She was hesitant about bringing him to the occasional group events that ELI ran for participants because she didn’t want other people in the community to know about her involvement and that her son was struggling. However, soon enough “I realised it was something to be proud of – my child was coming on leaps and bounds. If I had sat at home waiting for his appointment, God knows it could have been a very different story I would be telling.”

Zach’s assessment for his speech delay came at the end of their first year with ELI and Marie was still told he was going to need a lot of therapy, for which he was put on another waiting list. Yet, when he graduated from ELI one year later, after a total of 94 home visits, he had an extensive range of vocabulary and was putting sentences together, says Marie.

When Zach finally had his first session of speech and language therapy in the HSE’s primary care centre, the therapist “was convinced I was bringing in a different child. She couldn’t believe the difference – and even though I seen it myself and people around me were saying it, to have a professional say it to me was a lovely thing.” He was discharged from the service after that one session, with the therapist assuring Marie that he was ready to start school with his peers.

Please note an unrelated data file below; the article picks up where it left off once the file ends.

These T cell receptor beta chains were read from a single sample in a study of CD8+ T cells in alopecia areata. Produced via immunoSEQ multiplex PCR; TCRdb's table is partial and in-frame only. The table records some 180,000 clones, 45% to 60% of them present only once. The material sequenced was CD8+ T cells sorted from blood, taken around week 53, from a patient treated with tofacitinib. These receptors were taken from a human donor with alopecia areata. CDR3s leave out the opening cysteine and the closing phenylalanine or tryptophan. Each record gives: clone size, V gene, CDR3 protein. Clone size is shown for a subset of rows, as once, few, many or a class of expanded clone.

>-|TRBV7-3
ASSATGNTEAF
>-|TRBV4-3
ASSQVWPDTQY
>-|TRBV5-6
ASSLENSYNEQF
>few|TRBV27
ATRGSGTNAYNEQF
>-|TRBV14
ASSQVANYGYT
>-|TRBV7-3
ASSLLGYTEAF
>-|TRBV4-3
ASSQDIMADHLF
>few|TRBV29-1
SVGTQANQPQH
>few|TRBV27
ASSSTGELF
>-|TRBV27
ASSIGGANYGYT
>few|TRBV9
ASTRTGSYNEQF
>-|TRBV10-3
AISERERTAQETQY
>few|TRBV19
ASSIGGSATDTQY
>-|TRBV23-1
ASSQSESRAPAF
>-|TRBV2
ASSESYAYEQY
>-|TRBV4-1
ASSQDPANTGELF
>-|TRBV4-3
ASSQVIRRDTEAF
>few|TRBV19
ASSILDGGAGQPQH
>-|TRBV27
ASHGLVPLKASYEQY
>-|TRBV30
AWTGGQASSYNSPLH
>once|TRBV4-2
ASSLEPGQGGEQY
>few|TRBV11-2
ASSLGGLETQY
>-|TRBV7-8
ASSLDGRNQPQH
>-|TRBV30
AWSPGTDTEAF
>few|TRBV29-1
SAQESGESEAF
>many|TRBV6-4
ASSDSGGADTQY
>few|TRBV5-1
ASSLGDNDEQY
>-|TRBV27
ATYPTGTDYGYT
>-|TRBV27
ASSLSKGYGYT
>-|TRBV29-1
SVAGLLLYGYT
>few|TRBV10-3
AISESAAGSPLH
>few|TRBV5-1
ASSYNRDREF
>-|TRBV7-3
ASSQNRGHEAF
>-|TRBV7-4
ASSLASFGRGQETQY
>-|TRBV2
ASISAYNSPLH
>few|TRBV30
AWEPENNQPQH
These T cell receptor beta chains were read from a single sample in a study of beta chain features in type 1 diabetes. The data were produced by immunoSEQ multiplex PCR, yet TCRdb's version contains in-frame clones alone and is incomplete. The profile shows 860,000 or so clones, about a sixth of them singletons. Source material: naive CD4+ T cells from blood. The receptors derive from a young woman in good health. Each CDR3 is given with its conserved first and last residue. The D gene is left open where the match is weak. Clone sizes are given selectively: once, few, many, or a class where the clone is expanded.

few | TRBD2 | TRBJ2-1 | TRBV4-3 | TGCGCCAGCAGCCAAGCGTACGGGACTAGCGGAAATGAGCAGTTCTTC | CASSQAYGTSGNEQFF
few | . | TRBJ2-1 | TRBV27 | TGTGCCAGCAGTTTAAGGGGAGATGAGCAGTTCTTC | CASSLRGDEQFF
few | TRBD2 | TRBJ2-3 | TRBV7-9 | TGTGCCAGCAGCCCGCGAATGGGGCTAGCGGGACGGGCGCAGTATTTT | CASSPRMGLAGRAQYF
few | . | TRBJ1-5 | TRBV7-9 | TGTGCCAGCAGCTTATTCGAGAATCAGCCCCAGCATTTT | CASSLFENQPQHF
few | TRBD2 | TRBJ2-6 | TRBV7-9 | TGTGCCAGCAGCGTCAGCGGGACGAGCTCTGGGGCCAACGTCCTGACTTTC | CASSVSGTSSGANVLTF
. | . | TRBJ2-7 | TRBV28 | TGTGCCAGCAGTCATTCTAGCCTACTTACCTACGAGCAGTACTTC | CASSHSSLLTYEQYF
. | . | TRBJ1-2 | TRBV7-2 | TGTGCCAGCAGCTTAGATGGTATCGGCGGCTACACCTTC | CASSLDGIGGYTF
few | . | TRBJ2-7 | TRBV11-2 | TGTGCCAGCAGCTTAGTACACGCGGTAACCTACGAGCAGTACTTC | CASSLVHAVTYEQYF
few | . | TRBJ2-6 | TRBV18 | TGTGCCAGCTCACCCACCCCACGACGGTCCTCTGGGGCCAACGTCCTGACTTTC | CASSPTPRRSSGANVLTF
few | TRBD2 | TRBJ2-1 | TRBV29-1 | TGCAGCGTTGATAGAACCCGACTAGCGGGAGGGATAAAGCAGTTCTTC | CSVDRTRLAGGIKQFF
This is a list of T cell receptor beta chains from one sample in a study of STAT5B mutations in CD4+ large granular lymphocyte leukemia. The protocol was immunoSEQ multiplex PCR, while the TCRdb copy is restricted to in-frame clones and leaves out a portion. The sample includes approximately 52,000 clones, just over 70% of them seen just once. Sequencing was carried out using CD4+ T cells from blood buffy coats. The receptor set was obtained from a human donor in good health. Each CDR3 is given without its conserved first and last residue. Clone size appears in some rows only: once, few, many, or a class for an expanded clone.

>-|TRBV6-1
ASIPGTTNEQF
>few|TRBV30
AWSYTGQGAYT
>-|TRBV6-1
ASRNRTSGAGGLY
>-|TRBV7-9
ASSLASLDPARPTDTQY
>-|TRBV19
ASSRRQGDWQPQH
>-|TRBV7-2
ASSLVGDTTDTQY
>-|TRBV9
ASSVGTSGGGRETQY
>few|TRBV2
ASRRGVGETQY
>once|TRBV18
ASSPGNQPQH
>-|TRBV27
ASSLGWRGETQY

Mission accomplished then for Zach, who is now aged 11. But the ripple effect was only starting for Marie (36), who is sitting telling her story in an empty meeting room in NCI’s attractive, glass-fronted main campus on Lower Mayor Street. It’s here ELI was launched in 2006 to address educational underachievement in the disadvantaged communities of Dublin’s Docklands and east inner city, where shiny new, corporate blocks dwarf the granite and redbrick remnants from previous generations of builders, in a rapidly changing streetscape. The daily influx of lanyard-wearing professionals is yet to reach pre-Covid proportions and, on this sunny weekday morning, pedestrians are thinly scattered on the streets around NCI.

ELI’s main focus is on children aged zero to five years because that is where they can make the greatest impact, explains its assistant director, Catriona Flood. She is also manager for the Area Based Childhood (ABC) programme in this site – one of a dozen around the country – which involves a consortium of local organisations, with NCI as the lead agency here. ABC has funded a good deal of ELI’s work since 2014.

The flagship programme delivered by ELI’s home-visiting team is ParentChild+, an evidence-based intervention that was developed in the US, for children with a speech delay or some other concern. Referrals mainly come through public health nurses, or parents can apply themselves as Marie did, for what is a high-intensity programme lasting two years. Currently there are 170 children, with their families, enrolled on it.